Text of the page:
As applications become more complex, it’s even more important to shift testing left in order to find defects early, fix them, and release updated features as fast as possible. Automated testing is one way to help keep up with demanding project schedules and release cycles.
Unfortunately, organizations may come to the incorrect conclusion that automation is a replacement for their existing functional testing process, which is performed manually by experienced and skilled testers and could include a combination of scripted test case execution, exploratory testing and risk-based testing. Automation is not a one-size-fits-all solution; it is not a silver bullet that can solve all testing problems, but rather an aid in the overall testing process.
Where and how does automation fit into the overall testing process? Let’s analyze this step by step.
How automation fits with modern agile practices
In a modern agile environment, automated testing can be done at every level, starting right from the requirements phase all the way through the user acceptance and deployment phases.
This is especially true in the realm of DevOps and continuous testing. DevOps has helped software development and operations teams better collaborate, enabling constant automation and monitoring throughout the software development lifecycle (SDLC), which includes infrastructure management as well. Continuous testing helps to ensure testing starts as early as possible in the SDLC, aligning with the shift-left paradigm.
To achieve continuous testing, automation will be needed in various phases of the development process. That means there will be many changes to what we do as part of testing:
- Starting automation at the beginning of the SDLC, to ensure nearly all test cases are automated
- Aligning all QA tasks to create a smooth CI/CD cycle
- Creating a high level of collaboration to allow for continuous monitoring in the production environment
- Standardizing all QA environments
- Changing the testing mindset from “We’ve completed testing on this module” to “What are the business risks that have been mitigated in the release candidate?”
The key to all these changes is automation. It is the glue that binds DevOps and continuous testing together, and it’s where smart people and tools can help create shorter and more dependable release cycles.
When to use automation
Automation can complement existing functional testing processes — when used in the right way.
Here are some use cases where automation would bring value:
- Automating mundane and repeatable tasks that are time-consuming to do manually
- Using automation right from the start of the SDLC until the release and production monitoring phase, especially in DevOps environments
- Receiving quick feedback about the system when new code is checked in (like when a new feature is implemented), as automated tests can get triggered for every code check-in
- Running several regression tests on a daily basis to ensure the older functionalities of the system are still working as expected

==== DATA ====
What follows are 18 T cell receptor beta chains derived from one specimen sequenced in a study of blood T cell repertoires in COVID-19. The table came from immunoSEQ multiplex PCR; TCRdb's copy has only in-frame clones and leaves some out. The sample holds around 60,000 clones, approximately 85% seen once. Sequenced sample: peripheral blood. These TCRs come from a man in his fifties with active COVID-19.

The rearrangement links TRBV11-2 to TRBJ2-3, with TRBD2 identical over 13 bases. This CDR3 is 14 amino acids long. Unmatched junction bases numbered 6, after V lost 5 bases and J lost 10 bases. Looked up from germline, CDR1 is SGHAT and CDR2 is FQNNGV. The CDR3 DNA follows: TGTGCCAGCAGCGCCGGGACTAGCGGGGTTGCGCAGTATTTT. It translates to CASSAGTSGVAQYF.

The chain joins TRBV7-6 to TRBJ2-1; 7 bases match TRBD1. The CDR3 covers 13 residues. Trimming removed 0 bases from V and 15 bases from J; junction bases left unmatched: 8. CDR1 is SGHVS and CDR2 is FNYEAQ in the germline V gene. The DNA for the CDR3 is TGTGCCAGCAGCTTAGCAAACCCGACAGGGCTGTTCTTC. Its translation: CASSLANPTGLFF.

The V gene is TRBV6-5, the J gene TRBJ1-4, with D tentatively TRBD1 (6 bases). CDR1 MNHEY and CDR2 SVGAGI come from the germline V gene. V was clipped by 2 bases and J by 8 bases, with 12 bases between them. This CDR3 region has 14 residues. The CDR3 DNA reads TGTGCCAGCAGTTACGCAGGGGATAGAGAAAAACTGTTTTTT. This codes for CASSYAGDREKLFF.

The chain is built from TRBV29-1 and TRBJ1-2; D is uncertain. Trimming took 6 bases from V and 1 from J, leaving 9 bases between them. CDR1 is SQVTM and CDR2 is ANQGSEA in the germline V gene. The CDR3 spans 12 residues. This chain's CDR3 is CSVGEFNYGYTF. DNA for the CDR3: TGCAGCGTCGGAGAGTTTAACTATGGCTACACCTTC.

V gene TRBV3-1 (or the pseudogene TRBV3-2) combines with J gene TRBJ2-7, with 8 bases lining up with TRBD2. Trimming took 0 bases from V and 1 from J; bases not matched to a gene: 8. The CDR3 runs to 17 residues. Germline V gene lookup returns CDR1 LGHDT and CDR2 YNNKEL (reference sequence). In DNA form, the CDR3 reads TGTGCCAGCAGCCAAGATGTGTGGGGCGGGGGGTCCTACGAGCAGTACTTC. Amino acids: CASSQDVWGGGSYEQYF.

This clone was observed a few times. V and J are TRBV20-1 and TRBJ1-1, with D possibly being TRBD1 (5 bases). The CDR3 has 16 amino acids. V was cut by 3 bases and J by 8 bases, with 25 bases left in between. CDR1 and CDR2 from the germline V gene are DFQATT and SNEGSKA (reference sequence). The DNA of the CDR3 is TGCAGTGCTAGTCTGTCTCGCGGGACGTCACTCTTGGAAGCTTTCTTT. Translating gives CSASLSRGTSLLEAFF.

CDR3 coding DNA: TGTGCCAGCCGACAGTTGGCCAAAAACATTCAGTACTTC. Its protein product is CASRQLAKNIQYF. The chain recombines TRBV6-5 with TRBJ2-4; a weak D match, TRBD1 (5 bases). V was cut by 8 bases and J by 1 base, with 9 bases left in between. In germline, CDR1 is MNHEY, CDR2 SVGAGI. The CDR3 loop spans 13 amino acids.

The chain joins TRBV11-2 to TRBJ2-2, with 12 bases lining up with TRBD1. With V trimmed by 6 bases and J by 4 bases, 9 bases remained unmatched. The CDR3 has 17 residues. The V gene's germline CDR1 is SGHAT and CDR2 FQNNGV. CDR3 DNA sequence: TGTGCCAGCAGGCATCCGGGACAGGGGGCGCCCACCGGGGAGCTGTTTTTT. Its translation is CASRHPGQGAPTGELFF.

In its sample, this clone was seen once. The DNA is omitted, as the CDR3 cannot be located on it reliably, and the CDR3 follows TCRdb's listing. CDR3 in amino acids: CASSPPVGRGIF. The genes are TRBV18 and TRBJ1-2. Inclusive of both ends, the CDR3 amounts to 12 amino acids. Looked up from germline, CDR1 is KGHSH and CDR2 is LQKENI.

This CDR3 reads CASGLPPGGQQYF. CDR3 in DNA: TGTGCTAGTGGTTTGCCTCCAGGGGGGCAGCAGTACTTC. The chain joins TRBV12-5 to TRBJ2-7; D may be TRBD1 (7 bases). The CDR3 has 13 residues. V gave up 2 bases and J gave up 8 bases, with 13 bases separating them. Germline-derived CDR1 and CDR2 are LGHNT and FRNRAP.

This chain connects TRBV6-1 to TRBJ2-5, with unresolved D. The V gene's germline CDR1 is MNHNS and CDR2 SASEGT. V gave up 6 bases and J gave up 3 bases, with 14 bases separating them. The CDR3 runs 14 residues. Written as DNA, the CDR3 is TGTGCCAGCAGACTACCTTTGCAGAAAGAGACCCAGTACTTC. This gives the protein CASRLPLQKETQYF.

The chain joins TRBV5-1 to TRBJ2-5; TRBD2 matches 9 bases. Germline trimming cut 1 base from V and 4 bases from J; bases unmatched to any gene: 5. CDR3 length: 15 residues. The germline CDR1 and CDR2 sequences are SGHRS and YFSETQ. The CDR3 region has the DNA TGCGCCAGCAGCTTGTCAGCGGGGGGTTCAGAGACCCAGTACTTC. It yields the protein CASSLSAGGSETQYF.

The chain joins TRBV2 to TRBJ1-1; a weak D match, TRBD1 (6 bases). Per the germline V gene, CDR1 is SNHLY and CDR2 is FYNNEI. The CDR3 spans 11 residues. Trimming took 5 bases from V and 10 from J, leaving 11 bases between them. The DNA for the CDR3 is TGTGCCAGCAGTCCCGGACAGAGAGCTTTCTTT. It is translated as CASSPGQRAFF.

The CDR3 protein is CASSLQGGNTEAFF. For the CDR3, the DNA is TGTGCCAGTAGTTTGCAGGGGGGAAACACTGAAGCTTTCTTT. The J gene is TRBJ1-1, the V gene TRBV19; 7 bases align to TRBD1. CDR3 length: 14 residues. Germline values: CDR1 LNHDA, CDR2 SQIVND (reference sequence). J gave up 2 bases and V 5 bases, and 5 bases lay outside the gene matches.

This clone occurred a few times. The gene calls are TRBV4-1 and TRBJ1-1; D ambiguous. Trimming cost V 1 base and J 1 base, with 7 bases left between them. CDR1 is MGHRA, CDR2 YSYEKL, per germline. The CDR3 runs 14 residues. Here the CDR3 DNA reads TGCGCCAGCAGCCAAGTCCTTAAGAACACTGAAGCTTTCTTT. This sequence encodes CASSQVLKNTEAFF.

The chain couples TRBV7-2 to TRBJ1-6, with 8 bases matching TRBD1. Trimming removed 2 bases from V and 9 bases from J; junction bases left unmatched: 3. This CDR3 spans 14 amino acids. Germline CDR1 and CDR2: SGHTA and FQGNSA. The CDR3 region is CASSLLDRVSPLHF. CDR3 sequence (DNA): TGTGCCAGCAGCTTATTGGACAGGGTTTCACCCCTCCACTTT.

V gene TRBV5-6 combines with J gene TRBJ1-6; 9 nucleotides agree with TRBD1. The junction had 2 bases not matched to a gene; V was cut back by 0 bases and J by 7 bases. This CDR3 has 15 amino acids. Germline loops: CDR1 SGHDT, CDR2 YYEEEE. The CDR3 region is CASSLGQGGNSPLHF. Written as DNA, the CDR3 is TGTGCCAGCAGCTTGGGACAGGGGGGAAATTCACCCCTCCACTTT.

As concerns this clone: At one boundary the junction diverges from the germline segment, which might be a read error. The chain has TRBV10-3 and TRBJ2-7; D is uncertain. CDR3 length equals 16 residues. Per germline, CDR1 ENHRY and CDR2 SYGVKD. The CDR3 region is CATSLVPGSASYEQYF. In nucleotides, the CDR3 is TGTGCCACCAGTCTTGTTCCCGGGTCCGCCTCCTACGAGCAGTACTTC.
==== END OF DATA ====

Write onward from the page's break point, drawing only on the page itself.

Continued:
- Creating test data to be used for manual exploratory testing, which may otherwise be time-consuming to create manually
- Testing different fields with hundreds of data sets using data-driven testing
- Performing load and stress testing by simulating thousands of users using the application simultaneously, which would otherwise be virtually impossible to do manually
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Not everything can be automated
To get the most value from automation, it is important to consider what scenarios need to be automated. Quite often, teams spend too much time automating the wrong tasks, such as those that would be more easily tested manually. This makes them come to the wrong conclusion that automation is not working for them.
Here are some scenarios to highlight how automation could be unstable and actually provide less value, when used incorrectly.
Using automation for catching rendering issues in the application (such as look and feel) is not ideal. There are a few tools that do visual validation, but it is really difficult to replace humans in this aspect. For example, there were scenarios when I was testing where the mobile webpage looked white on one mobile phone and dark gray on another mobile phone. Yes, we can try to automate this, but humans would be better at finding these subtle differences in the look and feel of the application.
Using automation to figure out an element location on a page is also not ideal. The automated tests will become unstable if we start writing tests based on x, y coordinates of elements, as the webpage could be viewed in different browsers, devices, and operating systems, and these coordinates are going to change based on the screen size. This means the automated tests are going to be inaccurate and inconsistent.
Using automation to test integrated systems involving software, hardware, web services, APIs and cloud services all communicating in real time with each other may be too complex to be worth it. For example, how would we write an automated test that verifies all the end-to-end scenarios of fitness trackers? We can try as hard as possible to simulate real human movements and mock services, but it is going to be a difficult task to automate a fitness tracker’s entire process. Instead, it would be more effective to have real humans do exploratory testing in parallel to some automated tests.
Automation: A complement to manual testing
Automation and manual testing go hand in hand. Manual testing uses a tester’s creativity to explore the product and consider different failure scenarios of the system, while automated tests are good at repeating mundane tasks and may supply faster feedback.
Each one serves their own purpose, and when used appropriately, each can have a positive impact on the overall testing process.
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